Whilst the Treaty allows for post-grant sanctions or remedies where there has been fraudulent intent in regard to the disclosure requirement (Article 5.4), the Treaty otherwise prohibits parties from revoking, invalidating, or rendering unenforceable the patent rights due to a failure of disclosure (Article 5.3).

Patents are often justified as a quid pro quo that offers the exclusivity of patent rights in exchange for the disclosure of the invention to the public. On that basis, failures of disclosure usually have serious consequences; for instance, insufficiency of disclosure is grounds for revocation of a European patent (EPC Articles 83 and 138(1)(b)). Why should disclosure of origin be an exception to this principle?

The limited consequences for failures of disclosure might have been justified to reach consensus at WIPO, but it may pose a challenge for the countries who already have disclosure of origin requirements with "teeth." In order to ratify the Treaty, countries such as India, Ecuador, Cuba, South Africa, and Peru may need to wind back their national provisions that have consequences for the validity or enforceability of the patent. This Kat also wonders whether laws that impose fines for failures of disclosure of origin might be considered "appropriate, effective and proportionate legal, administrative, and/or policy measures to address a failure to provide the information" (Article 5.1).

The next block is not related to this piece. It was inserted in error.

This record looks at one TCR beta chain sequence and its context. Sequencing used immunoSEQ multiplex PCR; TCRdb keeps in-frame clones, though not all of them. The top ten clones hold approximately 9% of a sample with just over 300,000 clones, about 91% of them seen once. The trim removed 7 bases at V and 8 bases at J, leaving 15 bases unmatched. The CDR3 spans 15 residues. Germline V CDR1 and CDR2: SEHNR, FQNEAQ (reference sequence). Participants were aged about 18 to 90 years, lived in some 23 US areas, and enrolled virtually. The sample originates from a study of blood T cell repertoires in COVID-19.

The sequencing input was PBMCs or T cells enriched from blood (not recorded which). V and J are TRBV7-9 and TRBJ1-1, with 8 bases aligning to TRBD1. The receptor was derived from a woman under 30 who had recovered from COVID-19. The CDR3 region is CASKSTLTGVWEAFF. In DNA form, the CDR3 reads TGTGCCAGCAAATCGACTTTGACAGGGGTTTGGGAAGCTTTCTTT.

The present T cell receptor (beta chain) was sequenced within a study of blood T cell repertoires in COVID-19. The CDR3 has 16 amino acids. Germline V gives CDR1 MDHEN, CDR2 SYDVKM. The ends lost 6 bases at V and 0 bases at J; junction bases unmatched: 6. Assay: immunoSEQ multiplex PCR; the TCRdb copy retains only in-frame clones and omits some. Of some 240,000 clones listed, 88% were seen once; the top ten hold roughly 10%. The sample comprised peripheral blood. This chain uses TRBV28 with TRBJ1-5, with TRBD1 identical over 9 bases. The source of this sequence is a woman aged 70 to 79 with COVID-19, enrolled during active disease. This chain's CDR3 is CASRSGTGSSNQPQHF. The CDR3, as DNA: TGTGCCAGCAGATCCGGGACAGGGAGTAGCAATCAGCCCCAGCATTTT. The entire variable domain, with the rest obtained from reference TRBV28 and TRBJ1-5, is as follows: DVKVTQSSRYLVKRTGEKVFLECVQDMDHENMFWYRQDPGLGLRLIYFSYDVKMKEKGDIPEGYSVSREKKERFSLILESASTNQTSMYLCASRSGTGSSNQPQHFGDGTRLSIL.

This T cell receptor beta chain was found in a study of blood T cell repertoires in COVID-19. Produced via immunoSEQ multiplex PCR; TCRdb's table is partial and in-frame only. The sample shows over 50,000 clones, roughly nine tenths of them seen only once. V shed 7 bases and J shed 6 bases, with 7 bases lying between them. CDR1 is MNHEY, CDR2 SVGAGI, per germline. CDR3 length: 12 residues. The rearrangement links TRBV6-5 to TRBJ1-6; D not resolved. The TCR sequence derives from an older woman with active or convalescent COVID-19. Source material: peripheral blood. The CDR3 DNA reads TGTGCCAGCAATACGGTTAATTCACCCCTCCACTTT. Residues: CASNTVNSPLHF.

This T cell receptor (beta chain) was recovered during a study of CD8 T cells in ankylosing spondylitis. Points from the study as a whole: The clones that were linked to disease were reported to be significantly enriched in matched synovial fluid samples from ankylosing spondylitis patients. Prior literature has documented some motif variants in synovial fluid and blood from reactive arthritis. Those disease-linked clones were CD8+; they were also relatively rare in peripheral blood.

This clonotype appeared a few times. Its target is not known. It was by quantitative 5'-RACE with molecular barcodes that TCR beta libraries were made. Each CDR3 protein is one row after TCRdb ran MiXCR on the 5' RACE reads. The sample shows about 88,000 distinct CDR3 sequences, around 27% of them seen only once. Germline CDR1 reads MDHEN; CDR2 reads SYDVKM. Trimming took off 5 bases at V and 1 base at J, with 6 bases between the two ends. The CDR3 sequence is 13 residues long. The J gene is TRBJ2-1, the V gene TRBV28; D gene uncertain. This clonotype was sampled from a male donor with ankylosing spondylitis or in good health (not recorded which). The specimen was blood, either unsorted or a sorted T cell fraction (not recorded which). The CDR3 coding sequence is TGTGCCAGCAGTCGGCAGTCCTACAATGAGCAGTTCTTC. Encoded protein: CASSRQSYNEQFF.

An Exciting Day

Criticisms aside, the closing sessions of the Diplomatic Conference had a very positive mood. The delegates spoke of this landmark agreement as cause for pride and optimism about multilateralism and the future of the rights of Indigenous peoples and local communities in the intellectual property system. After 25 years of debate and negotiation, the conclusion of this Treaty certainly makes today a historic day!

We have a new treaty! Report on the conclusion of the WIPO Diplomatic Conference on Genetic Resources and Traditional Knowledge We have a new treaty! Report on the conclusion of the WIPO Diplomatic Conference on Genetic Resources and Traditional Knowledge Reviewed by Jocelyn Bosse on Friday, May 24, 2024 Rating: 5

1 comment:

  1. Well is this really such a success ie landmark Treaty? In fact the number of "biopiracy-cases" or - put more neutrally the number of cases where a patent is based on GRATK - are extremely modest...